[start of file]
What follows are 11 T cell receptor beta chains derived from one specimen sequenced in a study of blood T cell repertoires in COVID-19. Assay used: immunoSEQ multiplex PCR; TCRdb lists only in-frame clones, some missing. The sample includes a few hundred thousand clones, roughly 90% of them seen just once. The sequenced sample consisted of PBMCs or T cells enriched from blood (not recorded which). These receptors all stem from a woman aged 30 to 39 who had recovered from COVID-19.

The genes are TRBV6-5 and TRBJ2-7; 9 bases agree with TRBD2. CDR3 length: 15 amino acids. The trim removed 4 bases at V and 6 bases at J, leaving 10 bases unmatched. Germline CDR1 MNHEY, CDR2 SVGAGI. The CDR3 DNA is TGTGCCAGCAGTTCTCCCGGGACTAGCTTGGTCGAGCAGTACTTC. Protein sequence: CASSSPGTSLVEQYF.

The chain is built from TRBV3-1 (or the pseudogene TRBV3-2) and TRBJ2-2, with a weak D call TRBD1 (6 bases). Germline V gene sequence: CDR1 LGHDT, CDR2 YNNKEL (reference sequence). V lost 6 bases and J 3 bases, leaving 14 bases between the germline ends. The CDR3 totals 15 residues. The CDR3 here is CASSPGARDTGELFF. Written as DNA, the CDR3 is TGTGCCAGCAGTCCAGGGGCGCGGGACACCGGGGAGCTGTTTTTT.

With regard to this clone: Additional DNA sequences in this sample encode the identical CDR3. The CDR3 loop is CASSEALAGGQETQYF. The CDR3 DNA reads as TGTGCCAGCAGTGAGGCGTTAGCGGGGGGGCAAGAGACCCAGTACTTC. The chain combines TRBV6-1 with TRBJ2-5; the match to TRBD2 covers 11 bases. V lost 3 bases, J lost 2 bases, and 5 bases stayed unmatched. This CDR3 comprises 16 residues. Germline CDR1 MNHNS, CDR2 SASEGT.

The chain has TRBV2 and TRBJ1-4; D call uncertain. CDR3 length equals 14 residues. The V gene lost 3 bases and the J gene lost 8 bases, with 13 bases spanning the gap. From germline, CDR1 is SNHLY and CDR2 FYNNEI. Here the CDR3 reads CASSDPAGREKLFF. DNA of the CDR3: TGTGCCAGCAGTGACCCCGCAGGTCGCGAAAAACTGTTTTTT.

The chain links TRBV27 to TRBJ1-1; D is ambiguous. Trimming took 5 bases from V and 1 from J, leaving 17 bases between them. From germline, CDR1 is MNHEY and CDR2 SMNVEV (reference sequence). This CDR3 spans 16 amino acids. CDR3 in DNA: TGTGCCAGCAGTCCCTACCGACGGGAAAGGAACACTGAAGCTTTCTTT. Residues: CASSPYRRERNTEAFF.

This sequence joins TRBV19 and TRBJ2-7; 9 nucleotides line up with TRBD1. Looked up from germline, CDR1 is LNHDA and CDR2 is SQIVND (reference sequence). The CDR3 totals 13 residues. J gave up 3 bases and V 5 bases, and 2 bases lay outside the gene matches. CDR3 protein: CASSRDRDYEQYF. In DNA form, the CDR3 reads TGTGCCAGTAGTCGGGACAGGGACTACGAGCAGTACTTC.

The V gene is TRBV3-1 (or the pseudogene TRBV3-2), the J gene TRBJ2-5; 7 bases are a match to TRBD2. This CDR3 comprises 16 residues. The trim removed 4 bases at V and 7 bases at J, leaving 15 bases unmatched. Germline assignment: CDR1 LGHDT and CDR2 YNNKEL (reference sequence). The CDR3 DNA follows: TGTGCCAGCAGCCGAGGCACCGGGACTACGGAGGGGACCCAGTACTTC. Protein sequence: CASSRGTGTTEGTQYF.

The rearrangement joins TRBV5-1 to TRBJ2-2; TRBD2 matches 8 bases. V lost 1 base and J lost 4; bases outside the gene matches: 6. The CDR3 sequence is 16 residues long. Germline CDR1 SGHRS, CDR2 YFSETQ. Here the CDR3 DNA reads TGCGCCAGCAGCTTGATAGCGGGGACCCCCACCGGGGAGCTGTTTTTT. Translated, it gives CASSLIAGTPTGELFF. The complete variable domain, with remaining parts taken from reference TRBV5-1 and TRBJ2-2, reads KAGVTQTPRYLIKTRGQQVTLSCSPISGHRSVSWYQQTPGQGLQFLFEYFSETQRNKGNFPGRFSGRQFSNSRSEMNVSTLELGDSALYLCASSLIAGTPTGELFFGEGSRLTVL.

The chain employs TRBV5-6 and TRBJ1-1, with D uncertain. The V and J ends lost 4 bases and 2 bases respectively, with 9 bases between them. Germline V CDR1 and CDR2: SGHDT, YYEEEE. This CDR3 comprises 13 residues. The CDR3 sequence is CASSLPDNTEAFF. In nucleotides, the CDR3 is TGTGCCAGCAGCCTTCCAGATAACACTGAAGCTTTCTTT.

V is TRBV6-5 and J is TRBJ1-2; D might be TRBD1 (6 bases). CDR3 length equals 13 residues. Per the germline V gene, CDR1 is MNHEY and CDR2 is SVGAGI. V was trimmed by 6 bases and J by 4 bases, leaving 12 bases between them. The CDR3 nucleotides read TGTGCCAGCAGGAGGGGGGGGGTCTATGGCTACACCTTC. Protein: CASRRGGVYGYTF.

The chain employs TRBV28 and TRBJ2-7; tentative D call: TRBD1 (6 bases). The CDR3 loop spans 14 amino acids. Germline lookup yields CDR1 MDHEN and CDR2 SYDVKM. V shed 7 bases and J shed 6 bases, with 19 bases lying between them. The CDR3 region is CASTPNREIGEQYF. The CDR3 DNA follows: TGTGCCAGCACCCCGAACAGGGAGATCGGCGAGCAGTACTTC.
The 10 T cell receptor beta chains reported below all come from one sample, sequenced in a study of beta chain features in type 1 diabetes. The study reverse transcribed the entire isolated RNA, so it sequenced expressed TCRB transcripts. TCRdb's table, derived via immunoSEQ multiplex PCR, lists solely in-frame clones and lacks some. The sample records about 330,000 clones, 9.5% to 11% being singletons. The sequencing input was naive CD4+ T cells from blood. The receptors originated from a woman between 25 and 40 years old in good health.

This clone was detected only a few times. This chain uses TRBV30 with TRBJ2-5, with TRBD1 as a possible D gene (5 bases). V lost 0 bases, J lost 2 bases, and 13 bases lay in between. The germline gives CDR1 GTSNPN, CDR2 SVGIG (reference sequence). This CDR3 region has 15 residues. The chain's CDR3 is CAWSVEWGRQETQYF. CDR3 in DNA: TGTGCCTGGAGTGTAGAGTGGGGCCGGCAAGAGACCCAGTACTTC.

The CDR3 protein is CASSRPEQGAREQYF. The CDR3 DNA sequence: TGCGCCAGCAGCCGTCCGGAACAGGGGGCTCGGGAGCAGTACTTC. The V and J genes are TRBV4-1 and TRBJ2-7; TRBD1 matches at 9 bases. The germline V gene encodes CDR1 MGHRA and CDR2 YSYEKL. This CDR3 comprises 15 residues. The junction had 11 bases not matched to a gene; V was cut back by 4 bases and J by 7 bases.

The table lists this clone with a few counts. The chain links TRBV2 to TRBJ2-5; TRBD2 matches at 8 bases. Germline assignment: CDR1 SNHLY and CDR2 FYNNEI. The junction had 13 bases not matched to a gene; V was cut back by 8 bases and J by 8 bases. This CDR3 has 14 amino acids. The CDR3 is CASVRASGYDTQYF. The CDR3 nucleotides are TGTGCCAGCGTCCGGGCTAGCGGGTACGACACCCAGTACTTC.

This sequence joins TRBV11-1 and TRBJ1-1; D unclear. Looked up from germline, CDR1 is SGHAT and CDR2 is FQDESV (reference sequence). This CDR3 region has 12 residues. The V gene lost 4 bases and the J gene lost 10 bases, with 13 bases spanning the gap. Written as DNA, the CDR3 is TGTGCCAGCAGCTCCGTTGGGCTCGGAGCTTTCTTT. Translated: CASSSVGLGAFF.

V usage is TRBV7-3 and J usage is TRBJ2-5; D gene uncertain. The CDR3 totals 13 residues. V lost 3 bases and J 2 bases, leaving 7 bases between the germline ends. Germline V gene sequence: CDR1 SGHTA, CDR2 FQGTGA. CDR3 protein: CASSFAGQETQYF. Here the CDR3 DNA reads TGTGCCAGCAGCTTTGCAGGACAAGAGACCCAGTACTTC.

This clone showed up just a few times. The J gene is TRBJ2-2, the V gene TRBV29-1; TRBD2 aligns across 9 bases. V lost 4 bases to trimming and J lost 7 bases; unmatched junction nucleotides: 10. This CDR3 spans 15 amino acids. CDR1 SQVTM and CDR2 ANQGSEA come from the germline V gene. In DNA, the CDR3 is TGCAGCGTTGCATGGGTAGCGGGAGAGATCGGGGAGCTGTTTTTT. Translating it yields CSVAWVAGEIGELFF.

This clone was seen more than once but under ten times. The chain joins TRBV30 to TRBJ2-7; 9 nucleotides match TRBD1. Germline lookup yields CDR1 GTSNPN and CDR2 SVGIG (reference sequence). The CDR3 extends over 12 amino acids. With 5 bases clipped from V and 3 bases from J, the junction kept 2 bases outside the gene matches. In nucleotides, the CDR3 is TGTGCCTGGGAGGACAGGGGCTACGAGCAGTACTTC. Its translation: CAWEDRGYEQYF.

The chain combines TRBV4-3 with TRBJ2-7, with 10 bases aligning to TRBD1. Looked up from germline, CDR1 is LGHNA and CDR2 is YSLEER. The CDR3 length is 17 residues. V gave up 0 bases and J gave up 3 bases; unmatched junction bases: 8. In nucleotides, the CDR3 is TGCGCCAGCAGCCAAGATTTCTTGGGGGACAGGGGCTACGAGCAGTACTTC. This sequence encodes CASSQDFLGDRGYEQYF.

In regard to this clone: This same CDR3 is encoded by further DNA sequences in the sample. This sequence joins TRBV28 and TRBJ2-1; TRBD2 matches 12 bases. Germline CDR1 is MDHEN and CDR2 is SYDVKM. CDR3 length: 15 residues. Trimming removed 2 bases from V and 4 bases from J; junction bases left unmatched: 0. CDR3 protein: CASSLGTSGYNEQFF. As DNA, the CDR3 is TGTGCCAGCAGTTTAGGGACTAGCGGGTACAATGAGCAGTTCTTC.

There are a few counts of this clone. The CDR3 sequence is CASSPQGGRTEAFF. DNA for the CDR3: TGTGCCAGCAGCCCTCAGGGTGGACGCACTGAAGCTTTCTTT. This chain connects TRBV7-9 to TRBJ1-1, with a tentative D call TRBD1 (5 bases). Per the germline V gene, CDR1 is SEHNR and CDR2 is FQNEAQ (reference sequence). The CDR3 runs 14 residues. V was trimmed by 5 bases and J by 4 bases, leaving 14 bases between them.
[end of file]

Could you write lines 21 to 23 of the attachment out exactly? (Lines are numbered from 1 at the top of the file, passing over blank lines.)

The chain combines TRBV4-3 with TRBJ2-7, with 10 bases aligning to TRBD1. Looked up from germline, CDR1 is LGHNA and CDR2 is YSLEER. The CDR3 length is 17 residues. V gave up 0 bases and J gave up 3 bases; unmatched junction bases: 8. In nucleotides, the CDR3 is TGCGCCAGCAGCCAAGATTTCTTGGGGGACAGGGGCTACGAGCAGTACTTC. This sequence encodes CASSQDFLGDRGYEQYF.

In regard to this clone: This same CDR3 is encoded by further DNA sequences in the sample. This sequence joins TRBV28 and TRBJ2-1; TRBD2 matches 12 bases. Germline CDR1 is MDHEN and CDR2 is SYDVKM. CDR3 length: 15 residues. Trimming removed 2 bases from V and 4 bases from J; junction bases left unmatched: 0. CDR3 protein: CASSLGTSGYNEQFF. As DNA, the CDR3 is TGTGCCAGCAGTTTAGGGACTAGCGGGTACAATGAGCAGTTCTTC.

There are a few counts of this clone. The CDR3 sequence is CASSPQGGRTEAFF. DNA for the CDR3: TGTGCCAGCAGCCCTCAGGGTGGACGCACTGAAGCTTTCTTT. This chain connects TRBV7-9 to TRBJ1-1, with a tentative D call TRBD1 (5 bases). Per the germline V gene, CDR1 is SEHNR and CDR2 is FQNEAQ (reference sequence). The CDR3 runs 14 residues. V was trimmed by 5 bases and J by 4 bases, leaving 14 bases between them.